‘Cosmoclimatology’ – tired old arguments in new clothes

On a more technical note, there seems to be inconsistencies between the GCR presented in Fig 2 and 3 in the A&G article (see red circles in the plot above), and this is not explained in the article. In Fig. 3 (left panel above) the GCR count increases by 10% but the maximum value is about 0% in Fig. 2 (right panel above), and the minimum value is abut -18% in Fig 3 but only -13% in Fig 2. It seems as if Fig 2 & 3 were based on different data sources. To be fair, both GCR and ISCCP are continuously updated and revised. But I am surprised that routine update and revision would result in as large differences as seen here. It looks as if the curve has been readjusted at some stage, but it is then a bit strange that the curve representing the global lower cloud cover doesn’t seem to have been re-scaled: the difference between maximum and minimum is about 3% in both figures (it’s annoying that the vertical axis for the cloud cover are given in different units in Fig.2 & 3). Is this important? I don’t know. But it could be a sign of sloppy work. There is not sufficient information about methodology that I could repeat the results presented here.

The adjusted cloud dataLow level clouds. Global ISCCP low cloud cover from IR measurements

Svensmark must have adjusted the cloud data too. Shown below is a figure from a previous paper where he justified an adjustment from a break in the difference between low and high clouds. The question is: why would the error be in the lower cloud measurements and not the high clouds? I haven’t seen any other independent statements about breaks or problems in the data series for low clouds after ~1995. Apparently, there are some biases in the ISCCP data, and Stordal et al. (2005) suggest that there is a spurious “footprint” from METEOSAT imprinted on the high (cirrus) clouds, and the problems with the ISCCP trends are now becoming well known. Besides, the fundamental error Marsh and Svensmark made in their ‘correction’ has discussed before, but since this issue keeps re-appearing, the ‘adjustment’ is shown again (left) while the ‘adjustment’ cannot be discerned in independent plots of the most recent data (right, and a second opinion sought in an independent analysis by K. Gislefoss).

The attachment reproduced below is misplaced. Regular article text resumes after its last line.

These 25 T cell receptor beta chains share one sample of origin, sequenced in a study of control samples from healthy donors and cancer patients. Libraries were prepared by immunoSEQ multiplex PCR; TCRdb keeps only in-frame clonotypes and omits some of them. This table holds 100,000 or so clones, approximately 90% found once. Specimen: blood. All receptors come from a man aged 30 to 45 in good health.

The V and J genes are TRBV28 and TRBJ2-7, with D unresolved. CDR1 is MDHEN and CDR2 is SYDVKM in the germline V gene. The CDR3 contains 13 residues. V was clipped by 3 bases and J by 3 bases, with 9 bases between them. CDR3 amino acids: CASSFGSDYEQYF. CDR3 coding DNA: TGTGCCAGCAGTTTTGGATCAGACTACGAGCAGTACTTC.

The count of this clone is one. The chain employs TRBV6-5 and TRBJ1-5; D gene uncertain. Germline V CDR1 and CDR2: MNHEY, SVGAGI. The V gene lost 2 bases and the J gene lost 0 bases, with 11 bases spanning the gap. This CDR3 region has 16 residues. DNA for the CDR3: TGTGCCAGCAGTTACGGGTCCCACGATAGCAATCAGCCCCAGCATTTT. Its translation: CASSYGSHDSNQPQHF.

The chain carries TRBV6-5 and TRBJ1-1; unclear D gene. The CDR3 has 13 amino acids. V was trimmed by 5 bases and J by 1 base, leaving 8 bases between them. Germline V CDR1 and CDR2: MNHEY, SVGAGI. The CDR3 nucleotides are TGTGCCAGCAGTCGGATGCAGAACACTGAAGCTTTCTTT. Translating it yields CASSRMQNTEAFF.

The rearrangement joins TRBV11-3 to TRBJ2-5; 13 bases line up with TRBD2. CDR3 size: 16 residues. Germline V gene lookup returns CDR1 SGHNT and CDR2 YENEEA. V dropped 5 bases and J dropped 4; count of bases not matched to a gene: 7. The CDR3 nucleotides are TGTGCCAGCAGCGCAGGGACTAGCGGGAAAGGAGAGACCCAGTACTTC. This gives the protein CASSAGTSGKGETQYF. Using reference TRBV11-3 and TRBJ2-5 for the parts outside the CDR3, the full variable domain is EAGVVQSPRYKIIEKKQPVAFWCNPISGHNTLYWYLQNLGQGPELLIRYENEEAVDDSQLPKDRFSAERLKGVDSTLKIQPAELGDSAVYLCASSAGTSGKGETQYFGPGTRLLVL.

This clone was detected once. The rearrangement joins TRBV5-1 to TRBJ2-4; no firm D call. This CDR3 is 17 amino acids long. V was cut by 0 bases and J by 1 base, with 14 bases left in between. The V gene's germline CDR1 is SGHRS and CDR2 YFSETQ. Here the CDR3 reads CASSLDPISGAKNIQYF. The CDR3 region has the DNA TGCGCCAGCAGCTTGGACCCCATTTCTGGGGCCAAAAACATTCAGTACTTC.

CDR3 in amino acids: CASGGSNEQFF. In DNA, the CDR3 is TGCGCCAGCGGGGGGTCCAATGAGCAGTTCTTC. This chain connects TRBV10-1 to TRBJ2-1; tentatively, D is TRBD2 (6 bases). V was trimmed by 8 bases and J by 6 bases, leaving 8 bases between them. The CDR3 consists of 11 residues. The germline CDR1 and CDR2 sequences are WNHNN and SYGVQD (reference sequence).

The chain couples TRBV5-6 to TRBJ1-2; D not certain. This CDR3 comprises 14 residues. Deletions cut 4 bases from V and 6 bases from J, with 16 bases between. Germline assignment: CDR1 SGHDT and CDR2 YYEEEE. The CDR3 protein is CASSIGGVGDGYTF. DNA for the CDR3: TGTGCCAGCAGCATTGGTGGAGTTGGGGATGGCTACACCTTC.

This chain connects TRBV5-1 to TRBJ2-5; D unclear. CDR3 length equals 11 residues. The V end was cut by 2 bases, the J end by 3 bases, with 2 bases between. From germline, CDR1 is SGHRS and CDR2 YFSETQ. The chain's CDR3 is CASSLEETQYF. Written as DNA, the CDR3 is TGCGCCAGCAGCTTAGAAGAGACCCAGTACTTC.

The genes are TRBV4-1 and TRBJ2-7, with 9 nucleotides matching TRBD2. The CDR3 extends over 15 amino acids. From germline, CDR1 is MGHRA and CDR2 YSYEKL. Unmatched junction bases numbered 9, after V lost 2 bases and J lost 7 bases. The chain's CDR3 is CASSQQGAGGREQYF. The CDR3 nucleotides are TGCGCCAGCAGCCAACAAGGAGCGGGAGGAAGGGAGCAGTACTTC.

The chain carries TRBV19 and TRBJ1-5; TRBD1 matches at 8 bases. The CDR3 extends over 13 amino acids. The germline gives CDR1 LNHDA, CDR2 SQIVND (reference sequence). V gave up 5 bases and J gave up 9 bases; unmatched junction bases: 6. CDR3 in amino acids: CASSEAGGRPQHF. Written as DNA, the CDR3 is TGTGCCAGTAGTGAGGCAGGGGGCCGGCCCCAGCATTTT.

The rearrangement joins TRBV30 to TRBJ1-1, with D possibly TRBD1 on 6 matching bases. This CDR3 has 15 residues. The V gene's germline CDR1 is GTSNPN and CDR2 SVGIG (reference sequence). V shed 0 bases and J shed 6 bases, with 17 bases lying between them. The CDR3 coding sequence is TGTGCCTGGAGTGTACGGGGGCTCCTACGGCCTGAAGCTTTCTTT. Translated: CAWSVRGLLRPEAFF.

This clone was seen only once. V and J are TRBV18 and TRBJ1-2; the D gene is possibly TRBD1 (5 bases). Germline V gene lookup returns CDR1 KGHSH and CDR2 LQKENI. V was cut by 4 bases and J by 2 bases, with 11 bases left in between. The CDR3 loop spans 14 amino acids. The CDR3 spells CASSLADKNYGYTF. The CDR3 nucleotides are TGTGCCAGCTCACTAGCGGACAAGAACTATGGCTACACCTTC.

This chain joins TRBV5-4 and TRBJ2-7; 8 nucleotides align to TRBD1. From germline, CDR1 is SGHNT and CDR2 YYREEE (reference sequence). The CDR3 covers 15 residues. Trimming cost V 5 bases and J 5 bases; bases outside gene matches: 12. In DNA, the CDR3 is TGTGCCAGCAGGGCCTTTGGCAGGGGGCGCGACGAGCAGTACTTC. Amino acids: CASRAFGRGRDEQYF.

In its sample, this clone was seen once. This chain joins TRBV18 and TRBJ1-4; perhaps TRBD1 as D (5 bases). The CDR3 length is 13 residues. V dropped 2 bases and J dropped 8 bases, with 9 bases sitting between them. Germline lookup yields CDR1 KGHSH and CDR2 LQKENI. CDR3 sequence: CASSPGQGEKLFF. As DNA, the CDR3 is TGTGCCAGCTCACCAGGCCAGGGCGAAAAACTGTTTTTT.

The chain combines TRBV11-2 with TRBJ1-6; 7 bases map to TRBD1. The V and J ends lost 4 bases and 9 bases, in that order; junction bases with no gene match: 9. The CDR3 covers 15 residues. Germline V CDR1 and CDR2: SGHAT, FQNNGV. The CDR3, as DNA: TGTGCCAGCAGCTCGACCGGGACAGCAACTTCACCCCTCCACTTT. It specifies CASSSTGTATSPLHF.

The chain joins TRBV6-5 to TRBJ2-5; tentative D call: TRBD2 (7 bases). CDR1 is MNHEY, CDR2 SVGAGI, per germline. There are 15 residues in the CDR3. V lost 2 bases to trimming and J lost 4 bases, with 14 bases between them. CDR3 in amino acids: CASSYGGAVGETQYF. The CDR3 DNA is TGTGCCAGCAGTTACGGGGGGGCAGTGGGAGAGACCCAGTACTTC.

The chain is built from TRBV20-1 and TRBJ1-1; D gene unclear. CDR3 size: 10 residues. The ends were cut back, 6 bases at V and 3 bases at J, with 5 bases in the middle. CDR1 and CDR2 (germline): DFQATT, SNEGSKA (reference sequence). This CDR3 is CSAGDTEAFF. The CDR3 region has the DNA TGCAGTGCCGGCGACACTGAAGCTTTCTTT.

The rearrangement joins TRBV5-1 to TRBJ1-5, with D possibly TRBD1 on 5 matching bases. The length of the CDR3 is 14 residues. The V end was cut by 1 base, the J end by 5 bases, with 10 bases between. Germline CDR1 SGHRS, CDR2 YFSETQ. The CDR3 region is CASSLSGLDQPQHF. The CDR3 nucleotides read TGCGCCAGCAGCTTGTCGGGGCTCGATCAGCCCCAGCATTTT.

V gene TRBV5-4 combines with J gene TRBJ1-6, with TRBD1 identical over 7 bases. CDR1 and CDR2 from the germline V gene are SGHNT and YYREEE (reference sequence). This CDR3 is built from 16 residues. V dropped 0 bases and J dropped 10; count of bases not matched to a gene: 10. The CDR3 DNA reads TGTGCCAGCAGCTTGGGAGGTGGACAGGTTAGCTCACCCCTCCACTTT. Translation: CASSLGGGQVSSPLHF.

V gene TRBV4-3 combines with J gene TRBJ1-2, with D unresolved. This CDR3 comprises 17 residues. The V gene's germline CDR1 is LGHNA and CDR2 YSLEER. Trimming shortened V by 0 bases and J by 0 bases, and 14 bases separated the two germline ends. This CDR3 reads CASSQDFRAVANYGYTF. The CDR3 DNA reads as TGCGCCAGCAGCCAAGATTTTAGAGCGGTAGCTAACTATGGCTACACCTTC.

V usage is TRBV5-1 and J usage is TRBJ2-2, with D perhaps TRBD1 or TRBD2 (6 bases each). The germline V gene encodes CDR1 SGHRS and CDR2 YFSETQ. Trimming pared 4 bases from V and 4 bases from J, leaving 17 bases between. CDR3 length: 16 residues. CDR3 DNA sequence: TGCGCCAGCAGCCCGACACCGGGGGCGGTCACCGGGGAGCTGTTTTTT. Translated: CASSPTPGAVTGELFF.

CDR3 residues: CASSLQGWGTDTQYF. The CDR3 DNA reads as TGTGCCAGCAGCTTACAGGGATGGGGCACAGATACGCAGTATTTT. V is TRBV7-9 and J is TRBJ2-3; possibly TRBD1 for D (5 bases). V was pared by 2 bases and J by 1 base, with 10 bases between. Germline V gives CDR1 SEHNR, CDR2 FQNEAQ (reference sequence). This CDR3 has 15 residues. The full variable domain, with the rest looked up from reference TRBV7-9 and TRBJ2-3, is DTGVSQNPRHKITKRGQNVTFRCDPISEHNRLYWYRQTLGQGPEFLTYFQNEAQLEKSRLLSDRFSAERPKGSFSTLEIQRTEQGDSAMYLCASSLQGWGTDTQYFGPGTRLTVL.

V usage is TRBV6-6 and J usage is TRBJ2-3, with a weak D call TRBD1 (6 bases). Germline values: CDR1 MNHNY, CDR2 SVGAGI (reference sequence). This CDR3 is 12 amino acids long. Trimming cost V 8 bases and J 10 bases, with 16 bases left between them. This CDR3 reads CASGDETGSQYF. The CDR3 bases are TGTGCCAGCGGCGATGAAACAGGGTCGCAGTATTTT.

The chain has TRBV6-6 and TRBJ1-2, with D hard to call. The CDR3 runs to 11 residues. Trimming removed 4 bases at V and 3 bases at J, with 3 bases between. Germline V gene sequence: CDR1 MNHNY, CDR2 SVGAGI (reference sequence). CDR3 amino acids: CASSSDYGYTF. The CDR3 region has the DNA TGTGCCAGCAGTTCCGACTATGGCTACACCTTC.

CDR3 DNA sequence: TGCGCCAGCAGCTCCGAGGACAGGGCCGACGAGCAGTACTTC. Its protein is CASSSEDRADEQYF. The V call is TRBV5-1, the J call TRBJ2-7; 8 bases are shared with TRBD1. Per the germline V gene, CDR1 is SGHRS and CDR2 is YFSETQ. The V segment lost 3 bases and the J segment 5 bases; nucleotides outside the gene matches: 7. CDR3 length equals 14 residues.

In the A&G article, GCRs get the blame for the ‘snowball earth‘ episodes, and Svensmark writes:

A surprising by-product of this line of enquiry is a new perspective on changing fortunes of life over 3.5 billion years ago.

Extract from figure 4 in Svensmark 2007 Furthermore, the paper claims to explain the ‘faint sun paradox‘, by the complete absence of low clouds because there were allegedly no GCR at the time. Presumably, it is seriously meant. Proposing that the GCR is the only factor affecting low clouds, is inconsistent with the result shown in his very own Fig. 4 (the scatter plot shown left). In the A&G article, Fig 4 doesn’t really show the relationship between GCR and clouds, but between ion density and numbers of ultra-small (radius greater than 3 nano-meters) aerosol nucleation. The large scatter suggests that the number of ultra-small aerosols is fairly weakly affected by the number of ions – otherwise all the points would lie close to the diagonal line. This implies that other factors must influence the formation of ultra-small aerosols in addition to some effect due to ionization. And this is only in the laboratory environment – on the outside of Svensmark’s test chamber, more factors may play a role.

Page 3 of 5 | Previous page | Next page